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Buxton, Iowa (1895-1927)

Image Ownership: Public Domain
Most coal mining communities are transitory due to the demands of the mining industry. However, that was not the case with Buxton, Iowa, a coal mining colony with a large black population that grew in southern Iowa at the beginning of the 20th Century.

Beginning in the 1890s Ben Buxton, the President and principal stockholder of the Consolidation Coal Company and North Western Railroad of Chicago, Illinois, sent agents to the southern states to recruit black laborers to work in the coal mines of Iowa following strikes by white miners. Most of those recruits settled in the town of Buxton, founded by the company in 1895 to house the new arrivals.   Most of the miners arrived from the Virginia and West Virginia coal mining regions.  

At its peak in 1910, Buxton’s population was between eight and ten thousand people. Although it was usually described as “a black man’s town” it was in fact a multi-ethnic community throughout its history. Swedes, Slovaks and Welsh immigrants were the largest European groups although African Americans were by far the largest ethnic group in the town.

There was no overt segregation in Buxton.  The Consolidated Coal Company treated blacks and whites equally in employment and housing. Schools were racially integrated and taught by black and white teachers.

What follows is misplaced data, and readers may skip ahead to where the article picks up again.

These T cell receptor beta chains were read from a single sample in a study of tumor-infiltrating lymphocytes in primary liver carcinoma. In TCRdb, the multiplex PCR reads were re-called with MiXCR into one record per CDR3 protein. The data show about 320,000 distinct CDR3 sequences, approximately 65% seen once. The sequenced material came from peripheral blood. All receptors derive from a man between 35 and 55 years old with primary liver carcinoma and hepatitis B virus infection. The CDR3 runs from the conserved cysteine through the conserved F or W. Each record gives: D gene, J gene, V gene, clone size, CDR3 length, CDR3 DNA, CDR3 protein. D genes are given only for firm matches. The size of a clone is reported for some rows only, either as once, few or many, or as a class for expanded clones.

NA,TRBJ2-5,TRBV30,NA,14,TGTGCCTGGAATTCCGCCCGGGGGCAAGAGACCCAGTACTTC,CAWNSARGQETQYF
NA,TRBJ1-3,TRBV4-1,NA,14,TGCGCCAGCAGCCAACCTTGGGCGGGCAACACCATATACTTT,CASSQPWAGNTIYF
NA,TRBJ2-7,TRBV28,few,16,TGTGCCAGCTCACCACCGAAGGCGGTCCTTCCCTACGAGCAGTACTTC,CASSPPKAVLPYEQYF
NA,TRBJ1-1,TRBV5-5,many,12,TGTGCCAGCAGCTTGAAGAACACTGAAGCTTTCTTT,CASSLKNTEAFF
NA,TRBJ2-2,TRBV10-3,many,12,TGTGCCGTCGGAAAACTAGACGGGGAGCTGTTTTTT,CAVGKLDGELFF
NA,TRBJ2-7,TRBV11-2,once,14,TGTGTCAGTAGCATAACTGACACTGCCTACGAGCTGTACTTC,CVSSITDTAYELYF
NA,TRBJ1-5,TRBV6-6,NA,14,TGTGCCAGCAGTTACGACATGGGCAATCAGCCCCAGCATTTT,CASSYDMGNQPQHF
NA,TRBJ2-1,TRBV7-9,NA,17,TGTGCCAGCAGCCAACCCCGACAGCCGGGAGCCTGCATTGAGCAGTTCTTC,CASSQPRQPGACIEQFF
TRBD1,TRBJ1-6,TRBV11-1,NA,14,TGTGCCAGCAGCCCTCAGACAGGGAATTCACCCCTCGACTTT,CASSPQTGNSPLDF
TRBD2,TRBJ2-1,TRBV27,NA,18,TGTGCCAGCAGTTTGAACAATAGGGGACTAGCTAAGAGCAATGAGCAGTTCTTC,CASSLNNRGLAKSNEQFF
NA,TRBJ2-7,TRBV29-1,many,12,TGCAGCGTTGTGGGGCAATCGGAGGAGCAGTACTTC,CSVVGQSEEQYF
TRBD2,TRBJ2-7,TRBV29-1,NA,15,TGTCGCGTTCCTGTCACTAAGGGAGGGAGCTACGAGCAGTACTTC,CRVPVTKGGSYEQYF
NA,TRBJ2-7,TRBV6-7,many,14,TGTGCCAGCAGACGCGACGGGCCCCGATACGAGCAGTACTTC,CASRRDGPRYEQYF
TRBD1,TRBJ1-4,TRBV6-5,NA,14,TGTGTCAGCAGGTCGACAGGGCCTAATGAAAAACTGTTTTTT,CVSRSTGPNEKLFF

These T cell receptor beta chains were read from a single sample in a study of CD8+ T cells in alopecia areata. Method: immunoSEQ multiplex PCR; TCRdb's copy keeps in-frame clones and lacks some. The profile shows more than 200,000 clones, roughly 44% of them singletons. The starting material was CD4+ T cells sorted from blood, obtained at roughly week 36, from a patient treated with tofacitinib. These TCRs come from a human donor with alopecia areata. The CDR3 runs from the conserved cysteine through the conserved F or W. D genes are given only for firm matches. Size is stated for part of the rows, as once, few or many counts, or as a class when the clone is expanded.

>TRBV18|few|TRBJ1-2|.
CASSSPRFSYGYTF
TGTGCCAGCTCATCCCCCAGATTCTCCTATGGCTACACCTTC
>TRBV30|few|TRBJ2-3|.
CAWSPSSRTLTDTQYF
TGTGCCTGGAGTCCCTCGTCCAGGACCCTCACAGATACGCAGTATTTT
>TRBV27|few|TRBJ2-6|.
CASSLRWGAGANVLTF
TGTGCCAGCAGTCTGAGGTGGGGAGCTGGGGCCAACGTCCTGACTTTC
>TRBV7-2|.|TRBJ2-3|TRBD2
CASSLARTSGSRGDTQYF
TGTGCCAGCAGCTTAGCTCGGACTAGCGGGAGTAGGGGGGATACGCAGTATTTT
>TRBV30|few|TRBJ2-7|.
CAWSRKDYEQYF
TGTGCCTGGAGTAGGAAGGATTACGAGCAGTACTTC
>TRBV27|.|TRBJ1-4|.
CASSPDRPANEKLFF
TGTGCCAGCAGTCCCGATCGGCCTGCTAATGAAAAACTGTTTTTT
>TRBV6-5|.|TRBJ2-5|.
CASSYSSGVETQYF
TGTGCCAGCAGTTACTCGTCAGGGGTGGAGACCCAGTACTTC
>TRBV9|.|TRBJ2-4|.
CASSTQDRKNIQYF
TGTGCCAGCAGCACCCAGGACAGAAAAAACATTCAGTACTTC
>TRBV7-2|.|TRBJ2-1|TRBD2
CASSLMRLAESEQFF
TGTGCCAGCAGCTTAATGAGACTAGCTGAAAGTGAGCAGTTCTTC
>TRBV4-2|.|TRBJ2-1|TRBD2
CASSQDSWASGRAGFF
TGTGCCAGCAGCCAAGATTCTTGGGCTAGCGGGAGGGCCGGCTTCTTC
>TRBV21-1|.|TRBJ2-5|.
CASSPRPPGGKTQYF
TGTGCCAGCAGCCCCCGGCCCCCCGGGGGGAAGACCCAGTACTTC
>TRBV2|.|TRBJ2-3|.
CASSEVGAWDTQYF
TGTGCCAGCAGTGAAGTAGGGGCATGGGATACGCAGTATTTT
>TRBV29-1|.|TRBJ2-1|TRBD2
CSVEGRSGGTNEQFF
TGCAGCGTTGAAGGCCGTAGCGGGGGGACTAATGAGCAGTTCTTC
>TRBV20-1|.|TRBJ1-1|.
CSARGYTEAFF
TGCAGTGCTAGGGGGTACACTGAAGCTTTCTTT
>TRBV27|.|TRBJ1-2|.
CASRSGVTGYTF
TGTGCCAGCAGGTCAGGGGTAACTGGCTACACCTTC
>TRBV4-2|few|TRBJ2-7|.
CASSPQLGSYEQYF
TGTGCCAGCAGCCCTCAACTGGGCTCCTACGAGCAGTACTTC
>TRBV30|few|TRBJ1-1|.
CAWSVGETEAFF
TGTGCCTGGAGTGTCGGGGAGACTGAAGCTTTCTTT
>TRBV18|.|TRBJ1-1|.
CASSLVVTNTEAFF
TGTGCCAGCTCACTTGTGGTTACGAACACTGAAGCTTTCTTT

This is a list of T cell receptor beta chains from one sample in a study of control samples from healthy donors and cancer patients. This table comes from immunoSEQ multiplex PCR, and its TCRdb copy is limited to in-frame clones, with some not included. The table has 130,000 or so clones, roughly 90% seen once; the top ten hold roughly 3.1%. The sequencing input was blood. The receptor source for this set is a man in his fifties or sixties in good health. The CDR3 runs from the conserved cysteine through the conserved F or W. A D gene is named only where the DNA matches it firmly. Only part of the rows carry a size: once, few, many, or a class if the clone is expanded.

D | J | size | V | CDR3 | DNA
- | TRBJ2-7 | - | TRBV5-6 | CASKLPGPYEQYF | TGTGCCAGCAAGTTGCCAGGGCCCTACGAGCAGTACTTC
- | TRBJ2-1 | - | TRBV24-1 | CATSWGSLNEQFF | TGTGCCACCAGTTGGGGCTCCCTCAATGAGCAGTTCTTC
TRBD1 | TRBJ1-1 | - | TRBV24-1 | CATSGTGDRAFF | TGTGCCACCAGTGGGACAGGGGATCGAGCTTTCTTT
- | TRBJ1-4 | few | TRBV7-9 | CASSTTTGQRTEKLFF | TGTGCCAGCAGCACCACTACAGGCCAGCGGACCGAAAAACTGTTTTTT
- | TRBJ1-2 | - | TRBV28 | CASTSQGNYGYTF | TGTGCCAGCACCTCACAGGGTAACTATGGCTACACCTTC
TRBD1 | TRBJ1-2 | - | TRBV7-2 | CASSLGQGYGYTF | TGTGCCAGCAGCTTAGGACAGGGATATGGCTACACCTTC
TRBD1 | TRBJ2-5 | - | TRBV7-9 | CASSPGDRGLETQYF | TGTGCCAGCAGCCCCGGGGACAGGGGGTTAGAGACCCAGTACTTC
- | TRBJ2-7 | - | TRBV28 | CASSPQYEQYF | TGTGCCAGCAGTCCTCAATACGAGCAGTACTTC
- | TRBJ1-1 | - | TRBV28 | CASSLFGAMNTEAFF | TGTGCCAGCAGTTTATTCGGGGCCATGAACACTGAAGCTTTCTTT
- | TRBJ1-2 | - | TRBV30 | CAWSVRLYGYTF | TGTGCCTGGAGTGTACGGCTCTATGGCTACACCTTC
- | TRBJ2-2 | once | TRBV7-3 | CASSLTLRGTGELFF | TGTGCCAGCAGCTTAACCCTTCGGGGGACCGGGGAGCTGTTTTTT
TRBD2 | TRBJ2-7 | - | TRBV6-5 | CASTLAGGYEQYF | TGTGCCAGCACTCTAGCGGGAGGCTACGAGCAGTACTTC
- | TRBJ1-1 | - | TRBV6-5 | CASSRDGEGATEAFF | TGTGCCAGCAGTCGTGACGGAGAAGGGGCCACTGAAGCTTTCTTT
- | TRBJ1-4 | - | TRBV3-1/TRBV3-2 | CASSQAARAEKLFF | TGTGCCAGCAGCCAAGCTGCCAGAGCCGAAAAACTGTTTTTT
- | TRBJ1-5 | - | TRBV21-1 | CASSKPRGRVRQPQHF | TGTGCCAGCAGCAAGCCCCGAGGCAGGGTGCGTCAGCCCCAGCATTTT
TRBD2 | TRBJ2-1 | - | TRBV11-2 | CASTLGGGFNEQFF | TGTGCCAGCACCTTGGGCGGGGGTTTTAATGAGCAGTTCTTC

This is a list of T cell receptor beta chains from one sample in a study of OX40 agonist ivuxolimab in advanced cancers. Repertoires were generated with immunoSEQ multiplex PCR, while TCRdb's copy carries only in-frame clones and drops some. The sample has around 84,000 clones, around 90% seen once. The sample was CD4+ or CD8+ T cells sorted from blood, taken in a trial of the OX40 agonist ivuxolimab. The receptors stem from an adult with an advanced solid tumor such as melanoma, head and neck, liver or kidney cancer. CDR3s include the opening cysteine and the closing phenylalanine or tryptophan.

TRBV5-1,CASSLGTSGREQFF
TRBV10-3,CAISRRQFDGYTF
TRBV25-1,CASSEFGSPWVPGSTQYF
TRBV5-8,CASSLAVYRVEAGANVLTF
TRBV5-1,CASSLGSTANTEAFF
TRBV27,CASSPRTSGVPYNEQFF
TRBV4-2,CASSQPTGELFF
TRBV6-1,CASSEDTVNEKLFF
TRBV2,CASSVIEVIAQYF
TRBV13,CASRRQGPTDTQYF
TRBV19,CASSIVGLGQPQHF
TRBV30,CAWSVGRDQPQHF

Buxton’s most prominent early resident, E.A. Carter, the son of a black miner who arrived in the 1890s, became the first black graduate from the University of Iowa, Medical College, in 1907. Dr. Carter returned to Buxton where he became assistant chief surgeon for Consolidated Coal.  In 1915 he was appointed chief surgeon for the company.   

African Americans born in Buxton remembered having scant knowledge of racial discrimination.  Sue Williams, a former resident remarked, “I never heard the word segregation or knew its meaning until I moved to Chicago.”

By the early 1920s the decreasing demand for coal to power locomotives forced Consolidated Coal to close most of its nearby mines.  Gradually residents left the town and by 1927 Buxton had lost all of its residents.   

Sources:
David M. Gradwohl & Nancy M. Osborn, Exploring Buried Buxton (Ames: Iowa University State Press, 1984); Dorothy Schwieder, Buxton (Ames: Iowa State University Press, 1987); Eric A. Smith, Buxton, Iowa: An Experiment in Racial Integration, The Iowa Genealogical Society, Hawkeye Heritage (Vol. 34, Issue 3, Fall 1999).

Contributor:

Afro-American Genealogical & Historical Society of Chicago

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